|Institution||School of Medicine and Dentistry|
|Address||University of Rochester Medical Center|
School of Medicine and Dentistry
601 Elmwood Ave, Box EHSC
Rochester NY 14642
||Alpha Lambda Delta, honorary sorority|
||1982||National Research Service Award Postdoctoral Fellowship|
||1985||National Institute of Environmental Health Sciences New Investigator Award|
||Honoree, Fourth Annual Women in Science Symposium, Joint Programs of University of Medicine and Dentistry of New Jersey and Rutgers University, sponsored by The Environmental and Occupational Health Sciences Institute, Douglass College Project for Rutgers Women in Math, Science and Engineering, Joint Graduate Program in Toxicology, and the Joint Postdoctoral Program in Exposure Assessment, Piscataway, NJ|
Environmental Neurotoxicants as Risk Factors for Behavioral Disorders and Neurodegenerative Diseases
This laboratory focuses on understanding the contribution of environmental chemical exposures to human diseases and disorders of the nervous system in order to evaluate human health risks and to determine effective strategies for treatment.
Ongoing studies focus on three areas. One involves determination of the neurochemical mechanisms in rodent models by which chronic low level lead (Pb) exposures disrupt complex cognitive/executive functions, including learning and attention. This will allow development of behavioral and/or pharmacological therapeutic strategies for such deficits.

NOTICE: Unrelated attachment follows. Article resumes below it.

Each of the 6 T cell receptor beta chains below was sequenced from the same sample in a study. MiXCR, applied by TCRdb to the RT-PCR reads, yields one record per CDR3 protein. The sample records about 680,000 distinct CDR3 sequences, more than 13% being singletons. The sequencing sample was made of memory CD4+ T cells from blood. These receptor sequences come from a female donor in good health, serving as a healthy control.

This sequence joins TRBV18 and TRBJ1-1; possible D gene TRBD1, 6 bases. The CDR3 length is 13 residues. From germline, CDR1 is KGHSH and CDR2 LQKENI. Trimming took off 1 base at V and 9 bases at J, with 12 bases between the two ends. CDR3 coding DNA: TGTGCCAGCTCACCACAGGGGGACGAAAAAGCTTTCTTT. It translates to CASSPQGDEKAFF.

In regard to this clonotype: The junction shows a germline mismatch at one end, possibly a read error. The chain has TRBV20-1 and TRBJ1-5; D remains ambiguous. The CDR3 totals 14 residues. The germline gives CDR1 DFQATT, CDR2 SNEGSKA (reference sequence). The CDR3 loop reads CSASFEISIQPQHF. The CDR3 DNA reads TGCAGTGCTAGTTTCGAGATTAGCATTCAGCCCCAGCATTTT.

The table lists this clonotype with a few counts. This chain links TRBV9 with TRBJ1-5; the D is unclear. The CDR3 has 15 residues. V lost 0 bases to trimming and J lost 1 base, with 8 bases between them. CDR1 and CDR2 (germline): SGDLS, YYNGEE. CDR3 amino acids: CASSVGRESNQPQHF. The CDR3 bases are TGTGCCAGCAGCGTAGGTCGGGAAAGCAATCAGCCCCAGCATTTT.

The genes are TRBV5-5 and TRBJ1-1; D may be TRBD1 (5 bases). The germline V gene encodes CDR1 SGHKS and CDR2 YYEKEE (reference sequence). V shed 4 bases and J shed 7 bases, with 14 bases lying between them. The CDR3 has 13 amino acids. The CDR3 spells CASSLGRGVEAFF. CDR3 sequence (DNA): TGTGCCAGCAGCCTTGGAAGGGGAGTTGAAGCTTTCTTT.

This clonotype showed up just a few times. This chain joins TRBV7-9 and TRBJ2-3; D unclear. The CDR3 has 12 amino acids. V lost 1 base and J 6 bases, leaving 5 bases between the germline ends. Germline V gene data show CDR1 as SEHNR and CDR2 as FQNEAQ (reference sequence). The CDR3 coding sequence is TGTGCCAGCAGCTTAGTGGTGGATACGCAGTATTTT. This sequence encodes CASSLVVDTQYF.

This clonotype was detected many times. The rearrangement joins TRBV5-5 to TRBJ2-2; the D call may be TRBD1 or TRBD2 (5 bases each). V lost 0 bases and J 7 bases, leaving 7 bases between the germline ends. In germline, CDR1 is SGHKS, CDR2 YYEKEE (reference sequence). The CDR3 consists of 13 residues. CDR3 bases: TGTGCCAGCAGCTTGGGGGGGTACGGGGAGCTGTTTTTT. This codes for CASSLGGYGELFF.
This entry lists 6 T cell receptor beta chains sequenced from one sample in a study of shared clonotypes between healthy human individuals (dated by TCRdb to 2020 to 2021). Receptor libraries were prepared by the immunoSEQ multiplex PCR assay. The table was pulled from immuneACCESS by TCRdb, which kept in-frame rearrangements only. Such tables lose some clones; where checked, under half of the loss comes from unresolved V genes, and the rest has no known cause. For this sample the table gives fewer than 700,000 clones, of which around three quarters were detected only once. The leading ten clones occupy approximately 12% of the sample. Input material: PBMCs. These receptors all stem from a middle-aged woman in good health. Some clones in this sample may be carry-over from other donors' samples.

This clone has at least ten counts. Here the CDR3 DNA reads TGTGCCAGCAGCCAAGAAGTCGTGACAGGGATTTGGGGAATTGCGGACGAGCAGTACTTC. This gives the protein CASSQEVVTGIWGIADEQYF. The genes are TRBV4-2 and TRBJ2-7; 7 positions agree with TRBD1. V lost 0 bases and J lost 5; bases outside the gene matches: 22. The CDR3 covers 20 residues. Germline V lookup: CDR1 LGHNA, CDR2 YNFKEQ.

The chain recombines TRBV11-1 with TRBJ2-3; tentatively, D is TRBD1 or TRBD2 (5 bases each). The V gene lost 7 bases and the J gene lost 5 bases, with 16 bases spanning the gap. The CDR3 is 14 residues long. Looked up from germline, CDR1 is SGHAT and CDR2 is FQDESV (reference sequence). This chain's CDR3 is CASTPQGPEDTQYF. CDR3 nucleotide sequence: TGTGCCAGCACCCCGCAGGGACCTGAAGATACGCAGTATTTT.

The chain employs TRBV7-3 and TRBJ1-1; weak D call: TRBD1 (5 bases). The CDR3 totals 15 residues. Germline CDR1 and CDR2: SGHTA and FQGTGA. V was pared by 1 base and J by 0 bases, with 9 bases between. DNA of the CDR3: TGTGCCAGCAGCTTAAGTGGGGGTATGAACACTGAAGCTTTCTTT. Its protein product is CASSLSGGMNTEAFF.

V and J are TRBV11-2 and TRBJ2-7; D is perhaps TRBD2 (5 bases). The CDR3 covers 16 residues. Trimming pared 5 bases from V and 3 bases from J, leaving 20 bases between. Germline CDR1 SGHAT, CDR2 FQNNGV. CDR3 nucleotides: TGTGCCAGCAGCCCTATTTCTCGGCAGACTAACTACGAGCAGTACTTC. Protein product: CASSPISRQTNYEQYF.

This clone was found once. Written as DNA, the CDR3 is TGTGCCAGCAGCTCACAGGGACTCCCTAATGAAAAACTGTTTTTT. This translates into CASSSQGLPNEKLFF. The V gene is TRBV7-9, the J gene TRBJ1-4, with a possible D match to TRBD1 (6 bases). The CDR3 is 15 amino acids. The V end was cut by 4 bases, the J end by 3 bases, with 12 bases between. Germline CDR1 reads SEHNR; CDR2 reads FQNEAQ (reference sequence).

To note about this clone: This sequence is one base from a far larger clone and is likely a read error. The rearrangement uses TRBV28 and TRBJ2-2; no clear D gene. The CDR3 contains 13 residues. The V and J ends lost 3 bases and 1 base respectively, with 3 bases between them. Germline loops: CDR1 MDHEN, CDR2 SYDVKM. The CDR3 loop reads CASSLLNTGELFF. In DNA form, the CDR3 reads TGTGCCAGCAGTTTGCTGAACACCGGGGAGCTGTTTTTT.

Our studies of behavioral deficits in lead-exposed children facilitate direct translation of findings from experimental models. Related studies are now examining the combined impacts of low level lead exposures and stress in both rat and mouse models, since these are co-occurring risk factors that both target the mesolimbic dopamine system of the brain, and our previous studies show that Pb exposure permanently alters HPA axis function.
Another line of research in this laboratory continues to explore the contribution of pesticide exposures to the etiology of the Parkinson's disease phenotype, particularly when such exposures occur in combination with other risk factors, including developmental period of exposure, aging, genetic background and gender. Future studies aim to examine both the role of pesticides in addition to the paraquat + maneb model as etiological factors and to begin to determine mechanisms and markers that are common across models of the PD phenotype.
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